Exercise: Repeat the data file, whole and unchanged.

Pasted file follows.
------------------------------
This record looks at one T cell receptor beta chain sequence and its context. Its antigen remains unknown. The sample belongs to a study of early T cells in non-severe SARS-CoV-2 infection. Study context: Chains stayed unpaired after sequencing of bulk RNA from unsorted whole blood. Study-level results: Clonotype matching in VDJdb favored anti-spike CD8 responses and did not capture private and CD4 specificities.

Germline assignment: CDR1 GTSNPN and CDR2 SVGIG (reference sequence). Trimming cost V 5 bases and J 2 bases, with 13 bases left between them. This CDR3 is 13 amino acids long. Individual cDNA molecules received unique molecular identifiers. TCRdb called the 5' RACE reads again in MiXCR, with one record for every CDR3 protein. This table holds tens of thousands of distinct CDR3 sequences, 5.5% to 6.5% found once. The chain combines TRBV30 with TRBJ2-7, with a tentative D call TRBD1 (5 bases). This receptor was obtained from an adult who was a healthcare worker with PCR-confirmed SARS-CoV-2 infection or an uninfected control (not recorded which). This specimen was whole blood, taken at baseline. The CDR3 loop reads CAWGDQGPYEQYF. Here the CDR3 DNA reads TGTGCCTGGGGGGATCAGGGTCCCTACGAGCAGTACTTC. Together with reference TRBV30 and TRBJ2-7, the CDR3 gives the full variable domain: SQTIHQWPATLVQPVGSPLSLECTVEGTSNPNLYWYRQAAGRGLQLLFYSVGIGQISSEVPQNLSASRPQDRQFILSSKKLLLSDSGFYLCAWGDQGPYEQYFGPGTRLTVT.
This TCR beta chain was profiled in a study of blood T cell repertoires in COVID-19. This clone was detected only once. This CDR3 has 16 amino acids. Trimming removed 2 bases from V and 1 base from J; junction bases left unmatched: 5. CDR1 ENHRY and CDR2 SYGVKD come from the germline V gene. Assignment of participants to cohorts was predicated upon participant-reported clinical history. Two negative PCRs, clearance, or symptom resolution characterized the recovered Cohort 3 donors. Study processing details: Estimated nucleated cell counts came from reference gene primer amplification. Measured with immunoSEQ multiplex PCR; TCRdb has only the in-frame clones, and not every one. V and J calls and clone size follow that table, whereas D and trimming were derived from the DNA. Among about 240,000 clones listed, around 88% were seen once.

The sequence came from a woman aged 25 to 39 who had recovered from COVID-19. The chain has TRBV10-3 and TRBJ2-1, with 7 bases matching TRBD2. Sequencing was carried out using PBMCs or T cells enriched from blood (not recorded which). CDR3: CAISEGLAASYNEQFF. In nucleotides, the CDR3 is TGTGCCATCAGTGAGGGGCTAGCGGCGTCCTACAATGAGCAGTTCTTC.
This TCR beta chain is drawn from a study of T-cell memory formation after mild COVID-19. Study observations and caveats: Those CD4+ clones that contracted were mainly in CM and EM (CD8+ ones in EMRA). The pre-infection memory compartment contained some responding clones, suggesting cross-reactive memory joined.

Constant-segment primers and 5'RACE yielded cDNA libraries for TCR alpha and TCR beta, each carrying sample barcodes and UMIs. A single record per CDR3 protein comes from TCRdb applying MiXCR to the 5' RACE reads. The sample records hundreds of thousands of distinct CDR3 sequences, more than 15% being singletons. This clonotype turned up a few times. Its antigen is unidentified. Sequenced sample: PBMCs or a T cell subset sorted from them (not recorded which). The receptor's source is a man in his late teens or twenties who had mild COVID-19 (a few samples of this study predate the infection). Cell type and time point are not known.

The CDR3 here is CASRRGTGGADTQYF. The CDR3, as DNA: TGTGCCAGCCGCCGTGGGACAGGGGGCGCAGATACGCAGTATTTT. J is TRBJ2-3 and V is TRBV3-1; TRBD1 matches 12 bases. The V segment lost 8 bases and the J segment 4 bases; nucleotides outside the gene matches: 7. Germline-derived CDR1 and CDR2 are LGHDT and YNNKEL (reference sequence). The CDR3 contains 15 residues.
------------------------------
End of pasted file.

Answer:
This record looks at one T cell receptor beta chain sequence and its context. Its antigen remains unknown. The sample belongs to a study of early T cells in non-severe SARS-CoV-2 infection. Study context: Chains stayed unpaired after sequencing of bulk RNA from unsorted whole blood. Study-level results: Clonotype matching in VDJdb favored anti-spike CD8 responses and did not capture private and CD4 specificities.

Germline assignment: CDR1 GTSNPN and CDR2 SVGIG (reference sequence). Trimming cost V 5 bases and J 2 bases, with 13 bases left between them. This CDR3 is 13 amino acids long. Individual cDNA molecules received unique molecular identifiers. TCRdb called the 5' RACE reads again in MiXCR, with one record for every CDR3 protein. This table holds tens of thousands of distinct CDR3 sequences, 5.5% to 6.5% found once. The chain combines TRBV30 with TRBJ2-7, with a tentative D call TRBD1 (5 bases). This receptor was obtained from an adult who was a healthcare worker with PCR-confirmed SARS-CoV-2 infection or an uninfected control (not recorded which). This specimen was whole blood, taken at baseline. The CDR3 loop reads CAWGDQGPYEQYF. Here the CDR3 DNA reads TGTGCCTGGGGGGATCAGGGTCCCTACGAGCAGTACTTC. Together with reference TRBV30 and TRBJ2-7, the CDR3 gives the full variable domain: SQTIHQWPATLVQPVGSPLSLECTVEGTSNPNLYWYRQAAGRGLQLLFYSVGIGQISSEVPQNLSASRPQDRQFILSSKKLLLSDSGFYLCAWGDQGPYEQYFGPGTRLTVT.
This TCR beta chain was profiled in a study of blood T cell repertoires in COVID-19. This clone was detected only once. This CDR3 has 16 amino acids. Trimming removed 2 bases from V and 1 base from J; junction bases left unmatched: 5. CDR1 ENHRY and CDR2 SYGVKD come from the germline V gene. Assignment of participants to cohorts was predicated upon participant-reported clinical history. Two negative PCRs, clearance, or symptom resolution characterized the recovered Cohort 3 donors. Study processing details: Estimated nucleated cell counts came from reference gene primer amplification. Measured with immunoSEQ multiplex PCR; TCRdb has only the in-frame clones, and not every one. V and J calls and clone size follow that table, whereas D and trimming were derived from the DNA. Among about 240,000 clones listed, around 88% were seen once.

The sequence came from a woman aged 25 to 39 who had recovered from COVID-19. The chain has TRBV10-3 and TRBJ2-1, with 7 bases matching TRBD2. Sequencing was carried out using PBMCs or T cells enriched from blood (not recorded which). CDR3: CAISEGLAASYNEQFF. In nucleotides, the CDR3 is TGTGCCATCAGTGAGGGGCTAGCGGCGTCCTACAATGAGCAGTTCTTC.
This TCR beta chain is drawn from a study of T-cell memory formation after mild COVID-19. Study observations and caveats: Those CD4+ clones that contracted were mainly in CM and EM (CD8+ ones in EMRA). The pre-infection memory compartment contained some responding clones, suggesting cross-reactive memory joined.

Constant-segment primers and 5'RACE yielded cDNA libraries for TCR alpha and TCR beta, each carrying sample barcodes and UMIs. A single record per CDR3 protein comes from TCRdb applying MiXCR to the 5' RACE reads. The sample records hundreds of thousands of distinct CDR3 sequences, more than 15% being singletons. This clonotype turned up a few times. Its antigen is unidentified. Sequenced sample: PBMCs or a T cell subset sorted from them (not recorded which). The receptor's source is a man in his late teens or twenties who had mild COVID-19 (a few samples of this study predate the infection). Cell type and time point are not known.

The CDR3 here is CASRRGTGGADTQYF. The CDR3, as DNA: TGTGCCAGCCGCCGTGGGACAGGGGGCGCAGATACGCAGTATTTT. J is TRBJ2-3 and V is TRBV3-1; TRBD1 matches 12 bases. The V segment lost 8 bases and the J segment 4 bases; nucleotides outside the gene matches: 7. Germline-derived CDR1 and CDR2 are LGHDT and YNNKEL (reference sequence). The CDR3 contains 15 residues.